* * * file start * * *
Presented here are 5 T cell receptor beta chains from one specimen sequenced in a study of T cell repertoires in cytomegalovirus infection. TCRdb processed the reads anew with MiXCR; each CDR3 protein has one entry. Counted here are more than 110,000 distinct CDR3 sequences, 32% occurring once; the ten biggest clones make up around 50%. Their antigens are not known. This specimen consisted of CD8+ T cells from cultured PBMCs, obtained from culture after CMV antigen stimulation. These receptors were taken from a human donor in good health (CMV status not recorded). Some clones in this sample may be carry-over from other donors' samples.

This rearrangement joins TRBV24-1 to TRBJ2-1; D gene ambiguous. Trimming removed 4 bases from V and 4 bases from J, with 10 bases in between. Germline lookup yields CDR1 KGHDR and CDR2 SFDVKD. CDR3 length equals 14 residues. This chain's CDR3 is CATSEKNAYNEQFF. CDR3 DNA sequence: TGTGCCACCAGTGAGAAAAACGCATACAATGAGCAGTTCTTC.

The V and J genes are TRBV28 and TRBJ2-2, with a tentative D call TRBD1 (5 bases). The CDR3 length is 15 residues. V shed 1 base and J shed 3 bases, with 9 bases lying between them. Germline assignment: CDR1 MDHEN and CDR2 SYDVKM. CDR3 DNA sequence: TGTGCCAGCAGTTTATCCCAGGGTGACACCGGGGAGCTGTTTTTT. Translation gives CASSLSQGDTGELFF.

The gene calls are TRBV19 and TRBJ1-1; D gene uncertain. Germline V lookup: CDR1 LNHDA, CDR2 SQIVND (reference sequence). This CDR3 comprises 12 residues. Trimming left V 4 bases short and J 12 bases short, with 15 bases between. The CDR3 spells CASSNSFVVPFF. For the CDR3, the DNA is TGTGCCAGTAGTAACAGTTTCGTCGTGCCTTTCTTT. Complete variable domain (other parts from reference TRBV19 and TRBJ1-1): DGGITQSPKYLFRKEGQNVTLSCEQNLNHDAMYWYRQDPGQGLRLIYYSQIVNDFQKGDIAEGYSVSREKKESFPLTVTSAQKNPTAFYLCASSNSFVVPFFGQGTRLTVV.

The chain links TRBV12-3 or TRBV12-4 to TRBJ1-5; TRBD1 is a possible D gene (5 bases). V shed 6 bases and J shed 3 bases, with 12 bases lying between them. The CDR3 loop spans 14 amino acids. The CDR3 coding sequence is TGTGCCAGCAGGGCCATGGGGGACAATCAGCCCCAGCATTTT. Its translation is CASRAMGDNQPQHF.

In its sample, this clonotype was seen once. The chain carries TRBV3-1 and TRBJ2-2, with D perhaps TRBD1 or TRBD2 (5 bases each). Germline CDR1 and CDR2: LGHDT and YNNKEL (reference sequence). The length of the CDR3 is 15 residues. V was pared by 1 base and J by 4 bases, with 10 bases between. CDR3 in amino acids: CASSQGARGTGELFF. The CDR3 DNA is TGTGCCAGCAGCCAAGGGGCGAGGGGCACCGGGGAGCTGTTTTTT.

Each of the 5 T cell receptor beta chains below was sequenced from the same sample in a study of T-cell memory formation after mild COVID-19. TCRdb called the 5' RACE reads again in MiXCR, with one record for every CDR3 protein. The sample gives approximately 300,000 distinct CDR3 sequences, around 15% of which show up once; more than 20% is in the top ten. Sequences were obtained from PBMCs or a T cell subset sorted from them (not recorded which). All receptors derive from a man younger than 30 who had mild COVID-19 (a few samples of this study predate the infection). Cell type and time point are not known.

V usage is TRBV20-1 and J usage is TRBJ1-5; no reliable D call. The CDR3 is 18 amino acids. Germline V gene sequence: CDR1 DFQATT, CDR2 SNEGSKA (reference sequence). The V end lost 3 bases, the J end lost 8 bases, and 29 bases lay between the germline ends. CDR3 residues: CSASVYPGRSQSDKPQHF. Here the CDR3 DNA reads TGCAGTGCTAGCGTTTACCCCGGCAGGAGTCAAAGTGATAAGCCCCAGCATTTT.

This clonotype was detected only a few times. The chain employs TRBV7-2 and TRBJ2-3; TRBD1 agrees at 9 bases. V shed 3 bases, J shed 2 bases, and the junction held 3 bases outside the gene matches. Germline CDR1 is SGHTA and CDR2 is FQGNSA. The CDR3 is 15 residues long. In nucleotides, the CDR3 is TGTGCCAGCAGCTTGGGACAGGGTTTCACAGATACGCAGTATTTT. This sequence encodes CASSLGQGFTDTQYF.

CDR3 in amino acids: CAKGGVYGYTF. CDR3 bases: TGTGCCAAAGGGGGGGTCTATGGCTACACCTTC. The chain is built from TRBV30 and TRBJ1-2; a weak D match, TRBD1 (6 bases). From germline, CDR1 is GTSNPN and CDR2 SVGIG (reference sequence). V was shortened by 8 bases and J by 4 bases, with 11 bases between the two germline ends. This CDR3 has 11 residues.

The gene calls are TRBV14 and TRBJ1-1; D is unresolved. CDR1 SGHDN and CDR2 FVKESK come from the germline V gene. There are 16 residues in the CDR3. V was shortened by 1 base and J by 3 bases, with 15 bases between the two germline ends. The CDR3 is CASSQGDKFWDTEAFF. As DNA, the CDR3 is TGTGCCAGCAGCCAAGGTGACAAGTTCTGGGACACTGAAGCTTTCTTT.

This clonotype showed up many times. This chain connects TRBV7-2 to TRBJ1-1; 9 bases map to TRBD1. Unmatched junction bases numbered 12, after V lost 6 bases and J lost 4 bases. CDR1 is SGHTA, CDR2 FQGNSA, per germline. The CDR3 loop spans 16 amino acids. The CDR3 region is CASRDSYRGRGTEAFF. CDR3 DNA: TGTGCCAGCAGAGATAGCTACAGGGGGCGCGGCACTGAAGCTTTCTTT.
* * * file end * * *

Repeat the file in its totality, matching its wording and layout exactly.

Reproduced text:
Presented here are 5 T cell receptor beta chains from one specimen sequenced in a study of T cell repertoires in cytomegalovirus infection. TCRdb processed the reads anew with MiXCR; each CDR3 protein has one entry. Counted here are more than 110,000 distinct CDR3 sequences, 32% occurring once; the ten biggest clones make up around 50%. Their antigens are not known. This specimen consisted of CD8+ T cells from cultured PBMCs, obtained from culture after CMV antigen stimulation. These receptors were taken from a human donor in good health (CMV status not recorded). Some clones in this sample may be carry-over from other donors' samples.

This rearrangement joins TRBV24-1 to TRBJ2-1; D gene ambiguous. Trimming removed 4 bases from V and 4 bases from J, with 10 bases in between. Germline lookup yields CDR1 KGHDR and CDR2 SFDVKD. CDR3 length equals 14 residues. This chain's CDR3 is CATSEKNAYNEQFF. CDR3 DNA sequence: TGTGCCACCAGTGAGAAAAACGCATACAATGAGCAGTTCTTC.

The V and J genes are TRBV28 and TRBJ2-2, with a tentative D call TRBD1 (5 bases). The CDR3 length is 15 residues. V shed 1 base and J shed 3 bases, with 9 bases lying between them. Germline assignment: CDR1 MDHEN and CDR2 SYDVKM. CDR3 DNA sequence: TGTGCCAGCAGTTTATCCCAGGGTGACACCGGGGAGCTGTTTTTT. Translation gives CASSLSQGDTGELFF.

The gene calls are TRBV19 and TRBJ1-1; D gene uncertain. Germline V lookup: CDR1 LNHDA, CDR2 SQIVND (reference sequence). This CDR3 comprises 12 residues. Trimming left V 4 bases short and J 12 bases short, with 15 bases between. The CDR3 spells CASSNSFVVPFF. For the CDR3, the DNA is TGTGCCAGTAGTAACAGTTTCGTCGTGCCTTTCTTT. Complete variable domain (other parts from reference TRBV19 and TRBJ1-1): DGGITQSPKYLFRKEGQNVTLSCEQNLNHDAMYWYRQDPGQGLRLIYYSQIVNDFQKGDIAEGYSVSREKKESFPLTVTSAQKNPTAFYLCASSNSFVVPFFGQGTRLTVV.

The chain links TRBV12-3 or TRBV12-4 to TRBJ1-5; TRBD1 is a possible D gene (5 bases). V shed 6 bases and J shed 3 bases, with 12 bases lying between them. The CDR3 loop spans 14 amino acids. The CDR3 coding sequence is TGTGCCAGCAGGGCCATGGGGGACAATCAGCCCCAGCATTTT. Its translation is CASRAMGDNQPQHF.

In its sample, this clonotype was seen once. The chain carries TRBV3-1 and TRBJ2-2, with D perhaps TRBD1 or TRBD2 (5 bases each). Germline CDR1 and CDR2: LGHDT and YNNKEL (reference sequence). The length of the CDR3 is 15 residues. V was pared by 1 base and J by 4 bases, with 10 bases between. CDR3 in amino acids: CASSQGARGTGELFF. The CDR3 DNA is TGTGCCAGCAGCCAAGGGGCGAGGGGCACCGGGGAGCTGTTTTTT.

Each of the 5 T cell receptor beta chains below was sequenced from the same sample in a study of T-cell memory formation after mild COVID-19. TCRdb called the 5' RACE reads again in MiXCR, with one record for every CDR3 protein. The sample gives approximately 300,000 distinct CDR3 sequences, around 15% of which show up once; more than 20% is in the top ten. Sequences were obtained from PBMCs or a T cell subset sorted from them (not recorded which). All receptors derive from a man younger than 30 who had mild COVID-19 (a few samples of this study predate the infection). Cell type and time point are not known.

V usage is TRBV20-1 and J usage is TRBJ1-5; no reliable D call. The CDR3 is 18 amino acids. Germline V gene sequence: CDR1 DFQATT, CDR2 SNEGSKA (reference sequence). The V end lost 3 bases, the J end lost 8 bases, and 29 bases lay between the germline ends. CDR3 residues: CSASVYPGRSQSDKPQHF. Here the CDR3 DNA reads TGCAGTGCTAGCGTTTACCCCGGCAGGAGTCAAAGTGATAAGCCCCAGCATTTT.

This clonotype was detected only a few times. The chain employs TRBV7-2 and TRBJ2-3; TRBD1 agrees at 9 bases. V shed 3 bases, J shed 2 bases, and the junction held 3 bases outside the gene matches. Germline CDR1 is SGHTA and CDR2 is FQGNSA. The CDR3 is 15 residues long. In nucleotides, the CDR3 is TGTGCCAGCAGCTTGGGACAGGGTTTCACAGATACGCAGTATTTT. This sequence encodes CASSLGQGFTDTQYF.

CDR3 in amino acids: CAKGGVYGYTF. CDR3 bases: TGTGCCAAAGGGGGGGTCTATGGCTACACCTTC. The chain is built from TRBV30 and TRBJ1-2; a weak D match, TRBD1 (6 bases). From germline, CDR1 is GTSNPN and CDR2 SVGIG (reference sequence). V was shortened by 8 bases and J by 4 bases, with 11 bases between the two germline ends. This CDR3 has 11 residues.

The gene calls are TRBV14 and TRBJ1-1; D is unresolved. CDR1 SGHDN and CDR2 FVKESK come from the germline V gene. There are 16 residues in the CDR3. V was shortened by 1 base and J by 3 bases, with 15 bases between the two germline ends. The CDR3 is CASSQGDKFWDTEAFF. As DNA, the CDR3 is TGTGCCAGCAGCCAAGGTGACAAGTTCTGGGACACTGAAGCTTTCTTT.

This clonotype showed up many times. This chain connects TRBV7-2 to TRBJ1-1; 9 bases map to TRBD1. Unmatched junction bases numbered 12, after V lost 6 bases and J lost 4 bases. CDR1 is SGHTA, CDR2 FQGNSA, per germline. The CDR3 loop spans 16 amino acids. The CDR3 region is CASRDSYRGRGTEAFF. CDR3 DNA: TGTGCCAGCAGAGATAGCTACAGGGGGCGCGGCACTGAAGCTTTCTTT.